February 5, 2006

Gold Coast - Mexico

Lets see... when we last updated our log we were in Tenacatita in what they call the Gold Coast area of Mexico and have remained in this area for the last month. Discovering why they call this area the Gold Coast has been a fun adventure. Up until now, most of the anchorages have been few and far between, traveling up to as much as 2 days between each. From Puerto Vallarta to Manzanillo most anchorages are only a short morning or afternoon sail away from each other.

Although some of the anchorages/towns do begin to look alike, each has their own separate charm about them. In Puerto Vallarta you are in the hub of a highly populated area with everything a city could offer. Cruise ships coming and going and lots of tourists everywhere you turn. The city is rich with history but is primarily a tourist driven town. To stay on a boat in Puerto Vallarta you need to be in a marina as there is no real place to anchor out. Just 3 miles west, by boat, or about 20 miles by road, and you are in the great little town/village of LaCruz where we anchored out for most of December. LaCruz is primarily a fishing village about one square mile, that still has dirt/rock roads, small tiendas throughout the town, lots of local music, with small town charm unspoiled by development. A large marina is currently in the works and due to be completed within the next few years which will drastically change this small town, much too many locals dismay.

We spent a lot of time between Tenacatita and Barra de Navidad during January. Tenacatita is a large bay and usually has between 20 and 50 cruising boats anchored out at any given time which generally range between 28’ and 60’ with an occasional 100 footer in the mix from time to time. Palm trees line the beach with one small palapa at one end and a large exclusive hotel at the other. This particular anchorage is a favorite for cruisers who enjoy having the beach to themselves with little to no development around. One memorable night in Tenacatita we had our friends from Blew Moon and Audios over for the evening. This being a bay where there wasn’t any music around, we thought it was a good time to see how well we could do with the instruments we had on board ( guitar, drum, flute, tambourine, Manchaca’s, harmonica, etc.) Now understand that there was not much musical talent in this group and I do believe most of us are actually tone deaf – we all thought we were wonderful but in reality we were pretty bad! It didn’t dissuade though and it made for an eventful night. The music also brought out the crazy dancing man again - those of you who have seen Ken dance know what I’m talking about! This time he decided he would do his dance on the dinghy davits - the 10 foot long, 3 inch metal pipe that sits about 5 feet above our swim step. You know what’s coming next….. he fell during one of his fancy moves and hit his tailbone and cut his leg a bit. He is now sitting rather gingerly and has the blackest bruise on his butt that I’ve ever seen! Ray, from Audios, was the net controller a few days later and announced Ken as the “Dinghy Davit Dancer.” So, of course, for weeks when other cruisers asked Ken “why the nickname” he proudly showed them his trophy bruise on his hind end!? What’s that old saying about “you can take the boy out of the country...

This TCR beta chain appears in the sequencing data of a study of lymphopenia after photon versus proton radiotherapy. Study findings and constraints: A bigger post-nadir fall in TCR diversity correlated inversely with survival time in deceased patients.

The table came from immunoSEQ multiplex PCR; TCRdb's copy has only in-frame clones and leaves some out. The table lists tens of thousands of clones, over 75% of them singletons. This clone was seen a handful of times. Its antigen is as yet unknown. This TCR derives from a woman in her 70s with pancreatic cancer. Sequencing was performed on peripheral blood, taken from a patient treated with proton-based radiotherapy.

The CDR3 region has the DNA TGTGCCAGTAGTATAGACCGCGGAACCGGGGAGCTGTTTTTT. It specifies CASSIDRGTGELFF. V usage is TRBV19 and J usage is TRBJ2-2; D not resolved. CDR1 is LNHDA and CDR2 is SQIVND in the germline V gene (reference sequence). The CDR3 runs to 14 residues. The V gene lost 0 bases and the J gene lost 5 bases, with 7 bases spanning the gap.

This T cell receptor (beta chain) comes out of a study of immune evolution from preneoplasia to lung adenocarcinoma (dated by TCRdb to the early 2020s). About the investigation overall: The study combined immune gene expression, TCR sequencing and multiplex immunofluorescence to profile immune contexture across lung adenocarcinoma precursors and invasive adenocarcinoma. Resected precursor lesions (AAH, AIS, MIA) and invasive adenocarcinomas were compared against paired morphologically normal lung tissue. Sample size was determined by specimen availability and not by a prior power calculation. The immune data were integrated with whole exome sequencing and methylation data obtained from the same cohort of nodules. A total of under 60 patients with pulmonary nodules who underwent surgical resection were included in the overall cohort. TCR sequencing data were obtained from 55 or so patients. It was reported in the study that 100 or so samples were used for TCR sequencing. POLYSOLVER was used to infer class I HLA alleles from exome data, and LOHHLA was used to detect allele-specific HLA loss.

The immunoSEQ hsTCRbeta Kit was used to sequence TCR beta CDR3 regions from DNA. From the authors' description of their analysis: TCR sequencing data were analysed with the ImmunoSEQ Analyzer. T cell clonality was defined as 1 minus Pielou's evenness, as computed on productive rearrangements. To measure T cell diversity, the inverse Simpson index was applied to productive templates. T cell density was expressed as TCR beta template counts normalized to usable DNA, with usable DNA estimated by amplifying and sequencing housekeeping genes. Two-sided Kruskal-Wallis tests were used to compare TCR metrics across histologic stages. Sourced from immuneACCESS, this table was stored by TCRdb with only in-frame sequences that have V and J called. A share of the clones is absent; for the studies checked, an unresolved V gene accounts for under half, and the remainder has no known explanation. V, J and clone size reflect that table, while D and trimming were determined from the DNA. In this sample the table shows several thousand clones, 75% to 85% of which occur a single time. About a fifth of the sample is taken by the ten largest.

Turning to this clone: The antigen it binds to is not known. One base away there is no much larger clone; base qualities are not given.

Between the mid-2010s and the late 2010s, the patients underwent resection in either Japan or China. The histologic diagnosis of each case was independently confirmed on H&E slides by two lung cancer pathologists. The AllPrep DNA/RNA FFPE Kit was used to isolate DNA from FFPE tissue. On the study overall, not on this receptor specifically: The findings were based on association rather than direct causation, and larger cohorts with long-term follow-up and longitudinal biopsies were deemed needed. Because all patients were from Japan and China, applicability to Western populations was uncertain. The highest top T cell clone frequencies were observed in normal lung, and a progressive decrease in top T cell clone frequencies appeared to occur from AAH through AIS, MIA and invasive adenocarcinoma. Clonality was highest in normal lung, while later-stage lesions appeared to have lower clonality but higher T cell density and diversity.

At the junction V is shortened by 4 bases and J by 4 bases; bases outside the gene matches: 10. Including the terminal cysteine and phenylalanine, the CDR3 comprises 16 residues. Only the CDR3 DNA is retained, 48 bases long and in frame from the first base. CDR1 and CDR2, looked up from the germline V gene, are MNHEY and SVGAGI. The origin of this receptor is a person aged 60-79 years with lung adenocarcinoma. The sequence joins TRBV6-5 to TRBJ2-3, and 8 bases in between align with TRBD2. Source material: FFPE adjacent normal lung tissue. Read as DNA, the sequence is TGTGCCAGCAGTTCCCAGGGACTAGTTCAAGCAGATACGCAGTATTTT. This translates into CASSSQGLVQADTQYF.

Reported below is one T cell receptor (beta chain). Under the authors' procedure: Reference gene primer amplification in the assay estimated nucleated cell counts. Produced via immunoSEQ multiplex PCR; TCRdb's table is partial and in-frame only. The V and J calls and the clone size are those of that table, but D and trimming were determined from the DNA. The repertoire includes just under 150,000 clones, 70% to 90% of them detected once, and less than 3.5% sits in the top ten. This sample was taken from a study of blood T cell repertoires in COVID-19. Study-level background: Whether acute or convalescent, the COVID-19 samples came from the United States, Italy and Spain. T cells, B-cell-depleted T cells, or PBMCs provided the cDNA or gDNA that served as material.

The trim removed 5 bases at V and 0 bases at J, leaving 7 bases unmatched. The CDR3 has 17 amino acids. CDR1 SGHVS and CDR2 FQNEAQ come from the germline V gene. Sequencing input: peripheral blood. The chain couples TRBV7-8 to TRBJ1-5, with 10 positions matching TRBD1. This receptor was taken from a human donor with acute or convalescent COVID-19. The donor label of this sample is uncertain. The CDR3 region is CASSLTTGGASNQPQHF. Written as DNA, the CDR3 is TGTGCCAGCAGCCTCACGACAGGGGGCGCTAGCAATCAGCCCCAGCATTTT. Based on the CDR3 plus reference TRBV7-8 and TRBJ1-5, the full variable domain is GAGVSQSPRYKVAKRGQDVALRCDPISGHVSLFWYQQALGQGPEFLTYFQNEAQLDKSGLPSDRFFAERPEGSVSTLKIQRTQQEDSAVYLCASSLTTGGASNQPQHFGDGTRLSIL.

The lagoon at Barra de Navidad was our next stop and was one of the more challenging places to anchor. There is a long narrow channel that is a little like maneuvering through a gauntlet in order to get into the lagoon where we anchor. The channel is so narrow that, almost daily, there is a boat that hits bottom trying to come in. The idea is to always enter Barra on a rising tide so that if one does hit bottom coming in, the tide will rise and lift your boat off the ground sooner rather than later. They say that most cruisers fall into one of two categories… those that have hit bottom – and those that will hit bottom! We have come in and out of the lagoon 3 times thus far and so far so good?